El Nino: My Story
It's fair to say that if you're not a Liverpool fan (or perhaps a Spain fan) you won't enjoy this book. Autobiographies are subjective that way, but I can only do my best to show you what's in it, without being overly concerned with his performances for Liverpool thus far.
Fernando Torres is without doubt one of the great strikers in the world. Young, strong, powerful and a deadly finisher, he occupies a place in many a Liverpool fan's heart; but now he's thought to bring out a book, El Nino: My Story, at the tender age of 25.
You may ask how a footballer manages to write such a book without having lived much past the age you are allowed to legally drink alcohol, but that is the world today. The younger the player, the more they have to say, apparently.
In actual fact, it's not as terrible as some. Mainly because it doesn't pretend to be anything but coffee-table reading.
Some footballers seem to think they have a gift for writing and a story they need to share with the world, Torres is not one of them. This work is just a book about a down to earth young man who gets paid for doing something that he loves.
Jam packed with glossy photos, it is not exactly the type of book you can digest on public transport, or indeed hold in the air for too long without getting tired. But, it is full of insight about how he grew up, snapshots from his life, his likes/dislikes and gives us the inside track on his transfer to Liverpool, as well as some thoughts on the club itself.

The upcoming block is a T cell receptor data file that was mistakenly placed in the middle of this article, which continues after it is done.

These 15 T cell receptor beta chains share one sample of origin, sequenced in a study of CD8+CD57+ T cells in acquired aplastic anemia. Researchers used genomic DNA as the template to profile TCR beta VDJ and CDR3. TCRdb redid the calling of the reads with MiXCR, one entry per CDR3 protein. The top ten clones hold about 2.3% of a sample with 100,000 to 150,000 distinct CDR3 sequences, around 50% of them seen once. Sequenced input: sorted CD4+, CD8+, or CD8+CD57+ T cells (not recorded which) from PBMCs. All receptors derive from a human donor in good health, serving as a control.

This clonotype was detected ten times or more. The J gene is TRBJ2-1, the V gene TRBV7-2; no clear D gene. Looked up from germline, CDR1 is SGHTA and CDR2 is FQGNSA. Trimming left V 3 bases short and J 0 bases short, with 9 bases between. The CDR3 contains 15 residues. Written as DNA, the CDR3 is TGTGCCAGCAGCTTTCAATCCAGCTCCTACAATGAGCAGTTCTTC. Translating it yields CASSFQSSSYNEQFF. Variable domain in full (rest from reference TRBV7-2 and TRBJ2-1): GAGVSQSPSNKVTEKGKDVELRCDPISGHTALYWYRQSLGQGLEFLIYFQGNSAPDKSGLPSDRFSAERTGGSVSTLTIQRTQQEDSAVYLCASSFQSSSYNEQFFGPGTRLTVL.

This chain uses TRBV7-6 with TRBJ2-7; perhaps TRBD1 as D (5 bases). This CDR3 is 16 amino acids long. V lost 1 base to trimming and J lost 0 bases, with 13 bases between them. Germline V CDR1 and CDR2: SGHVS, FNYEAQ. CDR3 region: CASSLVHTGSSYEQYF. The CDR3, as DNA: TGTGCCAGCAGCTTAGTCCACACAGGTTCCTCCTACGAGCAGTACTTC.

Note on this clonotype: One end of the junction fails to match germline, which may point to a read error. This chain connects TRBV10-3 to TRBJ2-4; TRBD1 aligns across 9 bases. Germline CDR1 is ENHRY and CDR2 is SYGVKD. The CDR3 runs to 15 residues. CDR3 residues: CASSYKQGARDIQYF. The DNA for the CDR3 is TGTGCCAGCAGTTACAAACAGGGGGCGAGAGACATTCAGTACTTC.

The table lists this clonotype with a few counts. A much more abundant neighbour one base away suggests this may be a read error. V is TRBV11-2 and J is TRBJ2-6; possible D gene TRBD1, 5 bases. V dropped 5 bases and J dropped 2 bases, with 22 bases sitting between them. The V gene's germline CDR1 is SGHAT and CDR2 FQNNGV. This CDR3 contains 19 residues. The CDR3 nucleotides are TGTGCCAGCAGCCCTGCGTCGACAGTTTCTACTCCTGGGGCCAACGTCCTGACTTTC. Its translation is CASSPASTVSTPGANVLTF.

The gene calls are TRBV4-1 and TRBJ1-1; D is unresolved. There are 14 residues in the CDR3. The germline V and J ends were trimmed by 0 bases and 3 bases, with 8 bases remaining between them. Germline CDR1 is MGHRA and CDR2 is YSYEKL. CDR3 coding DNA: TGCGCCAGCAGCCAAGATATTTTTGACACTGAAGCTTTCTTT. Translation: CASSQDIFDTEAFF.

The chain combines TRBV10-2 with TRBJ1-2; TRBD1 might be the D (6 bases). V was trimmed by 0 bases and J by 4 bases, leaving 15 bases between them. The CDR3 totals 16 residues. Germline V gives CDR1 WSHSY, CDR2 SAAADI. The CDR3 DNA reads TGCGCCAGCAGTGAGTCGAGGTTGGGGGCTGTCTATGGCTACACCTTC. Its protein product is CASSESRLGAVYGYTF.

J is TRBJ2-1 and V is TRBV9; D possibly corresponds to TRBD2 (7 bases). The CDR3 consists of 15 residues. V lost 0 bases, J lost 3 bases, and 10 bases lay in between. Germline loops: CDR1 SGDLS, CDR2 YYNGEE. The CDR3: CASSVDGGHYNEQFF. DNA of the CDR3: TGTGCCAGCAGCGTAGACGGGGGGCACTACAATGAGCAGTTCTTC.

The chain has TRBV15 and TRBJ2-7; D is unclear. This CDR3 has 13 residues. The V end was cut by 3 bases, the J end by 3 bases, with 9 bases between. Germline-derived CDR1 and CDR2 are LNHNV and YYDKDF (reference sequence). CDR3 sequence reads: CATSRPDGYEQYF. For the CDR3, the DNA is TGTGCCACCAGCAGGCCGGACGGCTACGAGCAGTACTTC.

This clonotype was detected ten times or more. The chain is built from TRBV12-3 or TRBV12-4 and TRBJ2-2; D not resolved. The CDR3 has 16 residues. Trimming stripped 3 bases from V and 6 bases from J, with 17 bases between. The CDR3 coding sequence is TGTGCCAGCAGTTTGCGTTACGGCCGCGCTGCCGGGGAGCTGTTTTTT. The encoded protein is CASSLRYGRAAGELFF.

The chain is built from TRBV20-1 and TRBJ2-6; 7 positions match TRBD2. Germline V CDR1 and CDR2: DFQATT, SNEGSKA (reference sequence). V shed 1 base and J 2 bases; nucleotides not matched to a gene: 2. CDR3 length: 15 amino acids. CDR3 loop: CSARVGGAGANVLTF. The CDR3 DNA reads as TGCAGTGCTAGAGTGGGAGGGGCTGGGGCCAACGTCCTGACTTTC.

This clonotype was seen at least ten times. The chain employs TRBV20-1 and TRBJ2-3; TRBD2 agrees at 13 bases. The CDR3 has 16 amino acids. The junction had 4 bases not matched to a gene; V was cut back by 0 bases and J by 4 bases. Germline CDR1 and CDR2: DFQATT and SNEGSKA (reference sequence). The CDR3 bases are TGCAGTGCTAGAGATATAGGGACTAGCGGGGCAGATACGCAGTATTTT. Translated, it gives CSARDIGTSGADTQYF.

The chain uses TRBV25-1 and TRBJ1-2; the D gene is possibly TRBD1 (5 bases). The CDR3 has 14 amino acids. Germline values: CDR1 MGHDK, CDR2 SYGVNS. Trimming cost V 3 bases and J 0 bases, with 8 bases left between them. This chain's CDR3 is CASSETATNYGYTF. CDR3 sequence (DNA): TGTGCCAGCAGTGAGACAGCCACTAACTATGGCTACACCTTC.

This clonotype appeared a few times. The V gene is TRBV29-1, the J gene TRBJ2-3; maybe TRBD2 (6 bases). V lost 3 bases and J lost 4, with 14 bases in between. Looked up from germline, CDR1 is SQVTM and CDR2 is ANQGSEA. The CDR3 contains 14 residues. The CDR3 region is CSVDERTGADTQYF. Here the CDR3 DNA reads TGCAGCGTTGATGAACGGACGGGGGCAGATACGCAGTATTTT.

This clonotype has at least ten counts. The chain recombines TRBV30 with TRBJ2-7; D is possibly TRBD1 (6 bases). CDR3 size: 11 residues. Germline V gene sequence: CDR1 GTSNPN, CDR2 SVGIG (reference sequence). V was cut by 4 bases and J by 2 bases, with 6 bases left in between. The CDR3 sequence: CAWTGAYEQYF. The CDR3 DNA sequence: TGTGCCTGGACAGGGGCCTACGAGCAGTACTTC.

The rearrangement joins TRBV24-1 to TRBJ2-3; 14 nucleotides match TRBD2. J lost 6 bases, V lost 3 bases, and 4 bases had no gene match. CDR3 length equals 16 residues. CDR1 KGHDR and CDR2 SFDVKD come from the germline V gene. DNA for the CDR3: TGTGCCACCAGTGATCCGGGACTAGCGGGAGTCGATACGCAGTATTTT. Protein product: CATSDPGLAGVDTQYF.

While those of a delicate disposition may baulk at the ''To the best fans in the world'' inscription upon opening the first page, Liverpool fans will lap it up. He is nothing but committed to the cause throughout and, while some autobiographies have portrayed clubs in a negative light, there is nothing like that here.
In fact, it reads a little like a tribute to the Anfield cause - suggesting perhaps that these are not completely his own words (shocking I know!) - but there is also sections where a handful of praise is thrown in the direction of his first club, Atletico Madrid, too. So it's not totally Liverpool dominated.
Ultimately, it is not an autobiography per se, but an illustrated guide on one of the best footballers around. You are not likely to get bored of the glossy photos, quotes and short stories; but may find some of his words to be a tad stomach churning.
It will be interesting to see something from Torres in the future, perhaps when he has more life experience to share, but for the meantime the Liverpool fans will be happy that their No.1 striker appears happy in England.